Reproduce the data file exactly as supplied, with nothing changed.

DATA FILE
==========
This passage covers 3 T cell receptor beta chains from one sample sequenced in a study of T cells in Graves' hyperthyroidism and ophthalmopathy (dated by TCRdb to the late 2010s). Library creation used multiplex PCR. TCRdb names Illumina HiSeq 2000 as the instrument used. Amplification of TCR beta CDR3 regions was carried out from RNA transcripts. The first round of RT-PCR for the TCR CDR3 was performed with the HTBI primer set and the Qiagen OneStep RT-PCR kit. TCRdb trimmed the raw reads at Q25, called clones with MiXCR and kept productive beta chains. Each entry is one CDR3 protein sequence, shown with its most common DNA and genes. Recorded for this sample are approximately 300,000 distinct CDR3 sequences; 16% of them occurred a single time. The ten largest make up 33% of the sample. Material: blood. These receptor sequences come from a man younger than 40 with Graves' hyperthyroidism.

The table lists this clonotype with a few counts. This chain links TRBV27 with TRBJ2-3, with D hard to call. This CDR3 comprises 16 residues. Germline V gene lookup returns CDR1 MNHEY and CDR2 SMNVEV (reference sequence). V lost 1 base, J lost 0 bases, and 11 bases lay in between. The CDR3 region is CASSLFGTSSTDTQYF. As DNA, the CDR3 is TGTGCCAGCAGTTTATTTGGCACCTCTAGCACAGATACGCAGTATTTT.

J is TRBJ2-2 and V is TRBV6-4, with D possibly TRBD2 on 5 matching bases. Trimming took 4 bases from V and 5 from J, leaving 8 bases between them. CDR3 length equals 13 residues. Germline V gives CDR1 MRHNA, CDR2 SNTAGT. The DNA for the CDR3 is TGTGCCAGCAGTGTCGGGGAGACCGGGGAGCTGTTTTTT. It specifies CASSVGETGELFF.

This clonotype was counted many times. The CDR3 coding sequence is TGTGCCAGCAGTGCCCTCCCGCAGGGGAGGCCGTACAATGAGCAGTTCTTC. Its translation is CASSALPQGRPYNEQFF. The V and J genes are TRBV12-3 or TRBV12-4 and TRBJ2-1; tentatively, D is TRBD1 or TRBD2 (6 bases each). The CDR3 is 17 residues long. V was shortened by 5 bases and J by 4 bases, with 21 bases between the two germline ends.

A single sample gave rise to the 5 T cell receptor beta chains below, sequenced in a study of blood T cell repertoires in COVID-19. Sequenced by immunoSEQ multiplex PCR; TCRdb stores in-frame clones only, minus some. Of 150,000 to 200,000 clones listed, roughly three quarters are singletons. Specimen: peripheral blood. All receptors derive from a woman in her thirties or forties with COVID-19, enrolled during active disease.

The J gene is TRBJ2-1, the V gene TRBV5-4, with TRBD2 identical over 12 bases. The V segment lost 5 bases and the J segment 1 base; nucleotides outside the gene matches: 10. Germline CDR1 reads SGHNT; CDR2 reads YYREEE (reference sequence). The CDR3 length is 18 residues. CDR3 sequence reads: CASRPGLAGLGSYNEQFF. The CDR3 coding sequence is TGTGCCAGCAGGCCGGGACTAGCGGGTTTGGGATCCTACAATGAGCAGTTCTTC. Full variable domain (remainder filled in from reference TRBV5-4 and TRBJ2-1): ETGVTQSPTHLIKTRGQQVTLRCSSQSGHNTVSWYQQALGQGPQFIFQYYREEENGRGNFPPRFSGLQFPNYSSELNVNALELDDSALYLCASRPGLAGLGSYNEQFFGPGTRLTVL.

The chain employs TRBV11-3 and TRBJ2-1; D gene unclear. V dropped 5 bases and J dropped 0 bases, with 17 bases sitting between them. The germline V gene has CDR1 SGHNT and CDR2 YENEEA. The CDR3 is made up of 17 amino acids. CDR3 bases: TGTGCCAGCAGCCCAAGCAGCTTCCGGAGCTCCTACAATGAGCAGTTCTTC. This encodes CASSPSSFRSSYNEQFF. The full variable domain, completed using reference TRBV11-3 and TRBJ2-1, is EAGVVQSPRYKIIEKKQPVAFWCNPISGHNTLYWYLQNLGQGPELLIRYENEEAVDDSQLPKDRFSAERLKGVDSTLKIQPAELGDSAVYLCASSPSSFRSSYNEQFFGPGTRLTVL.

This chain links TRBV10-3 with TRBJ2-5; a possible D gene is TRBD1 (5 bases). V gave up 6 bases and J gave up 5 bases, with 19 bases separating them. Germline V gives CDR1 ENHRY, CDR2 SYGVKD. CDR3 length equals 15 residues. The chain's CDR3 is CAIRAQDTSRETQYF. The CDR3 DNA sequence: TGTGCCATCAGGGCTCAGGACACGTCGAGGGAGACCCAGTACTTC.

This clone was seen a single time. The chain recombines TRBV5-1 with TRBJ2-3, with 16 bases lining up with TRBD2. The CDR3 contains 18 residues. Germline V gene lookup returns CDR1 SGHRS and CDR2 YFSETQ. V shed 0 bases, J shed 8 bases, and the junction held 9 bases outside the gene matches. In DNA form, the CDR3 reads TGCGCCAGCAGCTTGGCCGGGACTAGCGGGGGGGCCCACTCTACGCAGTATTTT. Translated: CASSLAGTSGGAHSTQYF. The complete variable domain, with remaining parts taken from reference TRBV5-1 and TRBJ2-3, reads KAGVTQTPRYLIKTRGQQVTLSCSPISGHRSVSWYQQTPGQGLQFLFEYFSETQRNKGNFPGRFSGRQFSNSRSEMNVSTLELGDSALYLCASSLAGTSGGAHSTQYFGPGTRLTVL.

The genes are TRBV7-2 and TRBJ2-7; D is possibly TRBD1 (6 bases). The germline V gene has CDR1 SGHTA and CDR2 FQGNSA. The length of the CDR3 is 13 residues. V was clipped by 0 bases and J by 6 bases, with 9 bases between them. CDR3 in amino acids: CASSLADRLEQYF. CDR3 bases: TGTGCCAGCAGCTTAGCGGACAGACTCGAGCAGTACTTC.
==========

This passage covers 3 T cell receptor beta chains from one sample sequenced in a study of T cells in Graves' hyperthyroidism and ophthalmopathy (dated by TCRdb to the late 2010s). Library creation used multiplex PCR. TCRdb names Illumina HiSeq 2000 as the instrument used. Amplification of TCR beta CDR3 regions was carried out from RNA transcripts. The first round of RT-PCR for the TCR CDR3 was performed with the HTBI primer set and the Qiagen OneStep RT-PCR kit. TCRdb trimmed the raw reads at Q25, called clones with MiXCR and kept productive beta chains. Each entry is one CDR3 protein sequence, shown with its most common DNA and genes. Recorded for this sample are approximately 300,000 distinct CDR3 sequences; 16% of them occurred a single time. The ten largest make up 33% of the sample. Material: blood. These receptor sequences come from a man younger than 40 with Graves' hyperthyroidism.

The table lists this clonotype with a few counts. This chain links TRBV27 with TRBJ2-3, with D hard to call. This CDR3 comprises 16 residues. Germline V gene lookup returns CDR1 MNHEY and CDR2 SMNVEV (reference sequence). V lost 1 base, J lost 0 bases, and 11 bases lay in between. The CDR3 region is CASSLFGTSSTDTQYF. As DNA, the CDR3 is TGTGCCAGCAGTTTATTTGGCACCTCTAGCACAGATACGCAGTATTTT.

J is TRBJ2-2 and V is TRBV6-4, with D possibly TRBD2 on 5 matching bases. Trimming took 4 bases from V and 5 from J, leaving 8 bases between them. CDR3 length equals 13 residues. Germline V gives CDR1 MRHNA, CDR2 SNTAGT. The DNA for the CDR3 is TGTGCCAGCAGTGTCGGGGAGACCGGGGAGCTGTTTTTT. It specifies CASSVGETGELFF.

This clonotype was counted many times. The CDR3 coding sequence is TGTGCCAGCAGTGCCCTCCCGCAGGGGAGGCCGTACAATGAGCAGTTCTTC. Its translation is CASSALPQGRPYNEQFF. The V and J genes are TRBV12-3 or TRBV12-4 and TRBJ2-1; tentatively, D is TRBD1 or TRBD2 (6 bases each). The CDR3 is 17 residues long. V was shortened by 5 bases and J by 4 bases, with 21 bases between the two germline ends.

A single sample gave rise to the 5 T cell receptor beta chains below, sequenced in a study of blood T cell repertoires in COVID-19. Sequenced by immunoSEQ multiplex PCR; TCRdb stores in-frame clones only, minus some. Of 150,000 to 200,000 clones listed, roughly three quarters are singletons. Specimen: peripheral blood. All receptors derive from a woman in her thirties or forties with COVID-19, enrolled during active disease.

The J gene is TRBJ2-1, the V gene TRBV5-4, with TRBD2 identical over 12 bases. The V segment lost 5 bases and the J segment 1 base; nucleotides outside the gene matches: 10. Germline CDR1 reads SGHNT; CDR2 reads YYREEE (reference sequence). The CDR3 length is 18 residues. CDR3 sequence reads: CASRPGLAGLGSYNEQFF. The CDR3 coding sequence is TGTGCCAGCAGGCCGGGACTAGCGGGTTTGGGATCCTACAATGAGCAGTTCTTC. Full variable domain (remainder filled in from reference TRBV5-4 and TRBJ2-1): ETGVTQSPTHLIKTRGQQVTLRCSSQSGHNTVSWYQQALGQGPQFIFQYYREEENGRGNFPPRFSGLQFPNYSSELNVNALELDDSALYLCASRPGLAGLGSYNEQFFGPGTRLTVL.

The chain employs TRBV11-3 and TRBJ2-1; D gene unclear. V dropped 5 bases and J dropped 0 bases, with 17 bases sitting between them. The germline V gene has CDR1 SGHNT and CDR2 YENEEA. The CDR3 is made up of 17 amino acids. CDR3 bases: TGTGCCAGCAGCCCAAGCAGCTTCCGGAGCTCCTACAATGAGCAGTTCTTC. This encodes CASSPSSFRSSYNEQFF. The full variable domain, completed using reference TRBV11-3 and TRBJ2-1, is EAGVVQSPRYKIIEKKQPVAFWCNPISGHNTLYWYLQNLGQGPELLIRYENEEAVDDSQLPKDRFSAERLKGVDSTLKIQPAELGDSAVYLCASSPSSFRSSYNEQFFGPGTRLTVL.

This chain links TRBV10-3 with TRBJ2-5; a possible D gene is TRBD1 (5 bases). V gave up 6 bases and J gave up 5 bases, with 19 bases separating them. Germline V gives CDR1 ENHRY, CDR2 SYGVKD. CDR3 length equals 15 residues. The chain's CDR3 is CAIRAQDTSRETQYF. The CDR3 DNA sequence: TGTGCCATCAGGGCTCAGGACACGTCGAGGGAGACCCAGTACTTC.

This clone was seen a single time. The chain recombines TRBV5-1 with TRBJ2-3, with 16 bases lining up with TRBD2. The CDR3 contains 18 residues. Germline V gene lookup returns CDR1 SGHRS and CDR2 YFSETQ. V shed 0 bases, J shed 8 bases, and the junction held 9 bases outside the gene matches. In DNA form, the CDR3 reads TGCGCCAGCAGCTTGGCCGGGACTAGCGGGGGGGCCCACTCTACGCAGTATTTT. Translated: CASSLAGTSGGAHSTQYF. The complete variable domain, with remaining parts taken from reference TRBV5-1 and TRBJ2-3, reads KAGVTQTPRYLIKTRGQQVTLSCSPISGHRSVSWYQQTPGQGLQFLFEYFSETQRNKGNFPGRFSGRQFSNSRSEMNVSTLELGDSALYLCASSLAGTSGGAHSTQYFGPGTRLTVL.

The genes are TRBV7-2 and TRBJ2-7; D is possibly TRBD1 (6 bases). The germline V gene has CDR1 SGHTA and CDR2 FQGNSA. The length of the CDR3 is 13 residues. V was clipped by 0 bases and J by 6 bases, with 9 bases between them. CDR3 in amino acids: CASSLADRLEQYF. CDR3 bases: TGTGCCAGCAGCTTAGCGGACAGACTCGAGCAGTACTTC.